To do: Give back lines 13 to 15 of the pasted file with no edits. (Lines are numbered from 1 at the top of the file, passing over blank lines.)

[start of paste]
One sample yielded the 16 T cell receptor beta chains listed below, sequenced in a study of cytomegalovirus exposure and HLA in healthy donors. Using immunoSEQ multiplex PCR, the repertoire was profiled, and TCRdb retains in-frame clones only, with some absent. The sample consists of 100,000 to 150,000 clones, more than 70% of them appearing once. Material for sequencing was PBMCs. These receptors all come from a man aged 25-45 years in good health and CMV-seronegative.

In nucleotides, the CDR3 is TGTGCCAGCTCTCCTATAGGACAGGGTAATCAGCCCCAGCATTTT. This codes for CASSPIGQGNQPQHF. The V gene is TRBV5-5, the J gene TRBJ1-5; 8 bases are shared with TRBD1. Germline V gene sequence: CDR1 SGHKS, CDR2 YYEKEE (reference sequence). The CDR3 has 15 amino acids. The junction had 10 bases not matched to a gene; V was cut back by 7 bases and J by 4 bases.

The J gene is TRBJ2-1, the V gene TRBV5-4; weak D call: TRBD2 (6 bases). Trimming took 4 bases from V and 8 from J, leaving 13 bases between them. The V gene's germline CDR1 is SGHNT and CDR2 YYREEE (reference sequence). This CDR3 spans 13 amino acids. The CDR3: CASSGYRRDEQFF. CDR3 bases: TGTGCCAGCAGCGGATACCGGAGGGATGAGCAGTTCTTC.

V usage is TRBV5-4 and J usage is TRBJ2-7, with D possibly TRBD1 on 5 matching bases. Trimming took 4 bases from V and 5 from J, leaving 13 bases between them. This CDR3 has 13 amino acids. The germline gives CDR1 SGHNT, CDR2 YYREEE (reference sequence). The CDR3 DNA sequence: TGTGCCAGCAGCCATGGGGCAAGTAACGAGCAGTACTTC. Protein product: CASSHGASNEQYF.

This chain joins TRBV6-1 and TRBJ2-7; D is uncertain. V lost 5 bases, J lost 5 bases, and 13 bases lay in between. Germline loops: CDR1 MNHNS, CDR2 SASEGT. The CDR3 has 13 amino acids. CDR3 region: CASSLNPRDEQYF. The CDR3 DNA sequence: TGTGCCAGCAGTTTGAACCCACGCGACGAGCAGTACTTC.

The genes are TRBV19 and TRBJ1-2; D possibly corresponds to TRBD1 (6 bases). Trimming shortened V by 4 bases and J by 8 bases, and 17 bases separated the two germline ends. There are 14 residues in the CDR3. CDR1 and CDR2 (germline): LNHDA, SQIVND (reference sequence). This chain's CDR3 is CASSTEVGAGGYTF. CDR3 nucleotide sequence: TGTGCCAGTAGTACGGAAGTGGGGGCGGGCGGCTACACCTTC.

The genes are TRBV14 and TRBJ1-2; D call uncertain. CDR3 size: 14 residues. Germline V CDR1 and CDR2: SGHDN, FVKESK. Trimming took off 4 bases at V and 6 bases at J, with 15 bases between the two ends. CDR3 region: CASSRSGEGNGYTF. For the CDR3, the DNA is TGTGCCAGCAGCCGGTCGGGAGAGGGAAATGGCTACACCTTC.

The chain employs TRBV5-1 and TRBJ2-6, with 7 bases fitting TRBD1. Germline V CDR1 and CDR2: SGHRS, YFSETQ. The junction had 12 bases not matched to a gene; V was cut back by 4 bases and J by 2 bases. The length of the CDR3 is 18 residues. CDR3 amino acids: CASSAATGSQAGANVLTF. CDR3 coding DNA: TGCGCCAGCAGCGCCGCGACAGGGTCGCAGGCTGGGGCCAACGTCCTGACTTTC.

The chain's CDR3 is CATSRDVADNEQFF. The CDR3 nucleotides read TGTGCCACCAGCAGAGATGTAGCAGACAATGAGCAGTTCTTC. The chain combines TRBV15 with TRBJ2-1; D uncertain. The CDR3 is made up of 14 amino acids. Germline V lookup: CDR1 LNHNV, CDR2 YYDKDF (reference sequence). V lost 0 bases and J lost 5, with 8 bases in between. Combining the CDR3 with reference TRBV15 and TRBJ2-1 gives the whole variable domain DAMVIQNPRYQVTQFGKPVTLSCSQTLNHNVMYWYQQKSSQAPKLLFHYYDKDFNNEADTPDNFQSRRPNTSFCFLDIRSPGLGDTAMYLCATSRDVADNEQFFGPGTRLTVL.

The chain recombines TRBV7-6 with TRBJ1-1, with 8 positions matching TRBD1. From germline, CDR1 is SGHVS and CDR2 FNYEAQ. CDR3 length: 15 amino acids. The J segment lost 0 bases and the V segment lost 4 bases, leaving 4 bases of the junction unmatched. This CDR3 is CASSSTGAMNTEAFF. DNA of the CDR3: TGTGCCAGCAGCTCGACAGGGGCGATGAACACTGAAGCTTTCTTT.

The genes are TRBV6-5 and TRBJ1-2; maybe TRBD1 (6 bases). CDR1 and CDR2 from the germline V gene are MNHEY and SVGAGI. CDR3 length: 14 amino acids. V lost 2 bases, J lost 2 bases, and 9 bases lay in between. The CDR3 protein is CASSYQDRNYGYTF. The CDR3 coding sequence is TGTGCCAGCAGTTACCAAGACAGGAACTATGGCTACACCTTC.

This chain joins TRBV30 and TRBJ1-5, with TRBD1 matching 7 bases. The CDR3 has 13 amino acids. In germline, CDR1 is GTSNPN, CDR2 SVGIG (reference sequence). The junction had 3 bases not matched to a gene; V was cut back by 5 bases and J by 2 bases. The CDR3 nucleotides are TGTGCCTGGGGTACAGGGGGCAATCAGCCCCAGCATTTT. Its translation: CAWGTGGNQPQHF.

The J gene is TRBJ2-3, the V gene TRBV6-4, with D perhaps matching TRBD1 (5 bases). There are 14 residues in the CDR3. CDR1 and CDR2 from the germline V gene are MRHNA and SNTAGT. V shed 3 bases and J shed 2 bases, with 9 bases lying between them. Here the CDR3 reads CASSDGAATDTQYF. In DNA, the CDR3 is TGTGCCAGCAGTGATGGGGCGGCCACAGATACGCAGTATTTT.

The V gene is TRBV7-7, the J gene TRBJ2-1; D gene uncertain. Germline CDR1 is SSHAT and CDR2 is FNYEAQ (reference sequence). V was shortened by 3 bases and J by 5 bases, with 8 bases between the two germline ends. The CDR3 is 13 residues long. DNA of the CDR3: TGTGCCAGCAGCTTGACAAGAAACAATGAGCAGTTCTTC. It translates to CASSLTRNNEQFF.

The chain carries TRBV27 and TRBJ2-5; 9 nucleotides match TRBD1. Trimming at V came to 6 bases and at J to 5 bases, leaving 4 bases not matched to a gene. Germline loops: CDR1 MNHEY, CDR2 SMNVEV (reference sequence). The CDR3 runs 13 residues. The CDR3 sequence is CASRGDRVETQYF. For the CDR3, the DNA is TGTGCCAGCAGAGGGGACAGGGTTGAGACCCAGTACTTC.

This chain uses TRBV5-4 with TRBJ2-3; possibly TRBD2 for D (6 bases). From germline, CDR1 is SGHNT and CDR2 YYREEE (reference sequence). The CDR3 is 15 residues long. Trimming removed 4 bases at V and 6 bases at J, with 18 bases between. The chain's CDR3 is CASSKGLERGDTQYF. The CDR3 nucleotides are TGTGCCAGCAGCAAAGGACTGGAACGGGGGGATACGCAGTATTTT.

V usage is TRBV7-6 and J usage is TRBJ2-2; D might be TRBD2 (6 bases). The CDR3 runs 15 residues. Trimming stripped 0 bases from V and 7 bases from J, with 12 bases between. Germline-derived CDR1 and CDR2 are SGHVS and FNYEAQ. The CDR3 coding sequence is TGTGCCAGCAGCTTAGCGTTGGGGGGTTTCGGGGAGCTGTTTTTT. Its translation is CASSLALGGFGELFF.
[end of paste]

The J gene is TRBJ2-3, the V gene TRBV6-4, with D perhaps matching TRBD1 (5 bases). There are 14 residues in the CDR3. CDR1 and CDR2 from the germline V gene are MRHNA and SNTAGT. V shed 3 bases and J shed 2 bases, with 9 bases lying between them. Here the CDR3 reads CASSDGAATDTQYF. In DNA, the CDR3 is TGTGCCAGCAGTGATGGGGCGGCCACAGATACGCAGTATTTT.

The V gene is TRBV7-7, the J gene TRBJ2-1; D gene uncertain. Germline CDR1 is SSHAT and CDR2 is FNYEAQ (reference sequence). V was shortened by 3 bases and J by 5 bases, with 8 bases between the two germline ends. The CDR3 is 13 residues long. DNA of the CDR3: TGTGCCAGCAGCTTGACAAGAAACAATGAGCAGTTCTTC. It translates to CASSLTRNNEQFF.

The chain carries TRBV27 and TRBJ2-5; 9 nucleotides match TRBD1. Trimming at V came to 6 bases and at J to 5 bases, leaving 4 bases not matched to a gene. Germline loops: CDR1 MNHEY, CDR2 SMNVEV (reference sequence). The CDR3 runs 13 residues. The CDR3 sequence is CASRGDRVETQYF. For the CDR3, the DNA is TGTGCCAGCAGAGGGGACAGGGTTGAGACCCAGTACTTC.